spirit, mind, matter

"It is good to have an end to journey toward; but it is the journey that matters, in the end." – Ursula K. Le Guin

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Wheel of Awareness with Dr. Dan Siegel

I came across an article on Psychology Today  (under the Neuroscience section) called Mindfulness as Integration by Dr. Dan Siegel. In the article, Dr. Siegel discusses the Wheel of Awareness that can be used to help mindfulness practice.  Please read the article.


Dr. Seigel has a few resources online that talk about the Wheel of Awareness.



I haven’t experimented with his method, but I am excited to try. Have you heard of this? Please share your experience!



Complaining Mind

I read an interesting article at Psychology Today Online called Don’t Give Away Your Power: The Hidden Cost of Complaining. I encourage you to click the link to read the full article.  I won’t repost it here, but I will share some of the points that stuck out to me and how they relate to mindfulness.

From the Article:

  •  I’d complain, and by complaining define myself as a victim, giving away my power to other people in my life. Chronic complaining only confirmed my sense of learned helplessness.
  • The opposite of learned helplessness is hope, recognizing our personal power. Hopeful people ask “What can I do?” There’s a whole literature on hope theory, showing that people with high hope are happier, healthier, and more successful (Snyder, 1994)
  • Hope means setting a goal—asking, “How would I like it to be?”…“What can I do to get there?”; and actively building agency or motivation—taking better care of ourselves, using positive self talk, and surrounding ourselves with positive, supportive people (Feldman & Dreher, 2011).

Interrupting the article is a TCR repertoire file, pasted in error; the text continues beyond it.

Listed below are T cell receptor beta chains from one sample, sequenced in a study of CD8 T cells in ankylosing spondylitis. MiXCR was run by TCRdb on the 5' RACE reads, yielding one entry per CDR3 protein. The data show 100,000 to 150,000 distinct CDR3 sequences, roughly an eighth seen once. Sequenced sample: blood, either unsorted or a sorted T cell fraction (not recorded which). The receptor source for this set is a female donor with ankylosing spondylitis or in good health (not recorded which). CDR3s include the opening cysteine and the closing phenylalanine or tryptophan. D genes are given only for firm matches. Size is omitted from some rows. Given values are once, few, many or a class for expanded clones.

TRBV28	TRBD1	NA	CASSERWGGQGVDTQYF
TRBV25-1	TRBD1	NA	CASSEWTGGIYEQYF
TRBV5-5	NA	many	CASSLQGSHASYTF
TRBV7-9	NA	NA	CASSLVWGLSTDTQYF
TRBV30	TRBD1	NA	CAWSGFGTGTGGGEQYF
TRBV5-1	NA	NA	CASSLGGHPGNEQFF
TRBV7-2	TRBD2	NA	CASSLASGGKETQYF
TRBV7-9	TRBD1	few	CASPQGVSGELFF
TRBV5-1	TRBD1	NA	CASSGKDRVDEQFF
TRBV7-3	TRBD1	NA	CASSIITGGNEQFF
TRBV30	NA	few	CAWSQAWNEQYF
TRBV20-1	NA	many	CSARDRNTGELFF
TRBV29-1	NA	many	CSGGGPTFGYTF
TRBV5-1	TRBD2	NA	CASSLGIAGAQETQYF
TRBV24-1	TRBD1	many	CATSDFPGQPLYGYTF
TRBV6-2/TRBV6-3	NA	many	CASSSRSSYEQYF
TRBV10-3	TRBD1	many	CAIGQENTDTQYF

•  You cannot change the past but you can act strategically, determine what you can do, then focus on those areas of your life where you can make a difference.

This article stuck out to be because I see chronic complaining in, not only myself, but in many interactions I have with others.  Think about it, there is complaining about traffic, waiting in lines, and complaining about work or school. So much complaining, and thus, so much time spent thinking about ourselves as a victim.

What if we stopped complaining?

What if, just for today, when we heard complaining thoughts enter our head, we said, “I see you, complaining mind, and I’m choosing not to believe you and the content of what you are saying.”  Then, if we wanted to move deeper, we can ask ourselves what we can do to change the situation or our reaction to the situation.

Let’s try that, just for today. You don’t have to sign a contract!

Stop complaining and enjoy life

Today’s Opportunity for Mindfulness: Watch for Complaining Mind. When you notice it, call it out, and make a choice to foster hopeful thoughts.  Reclaim your power and let go of complaining.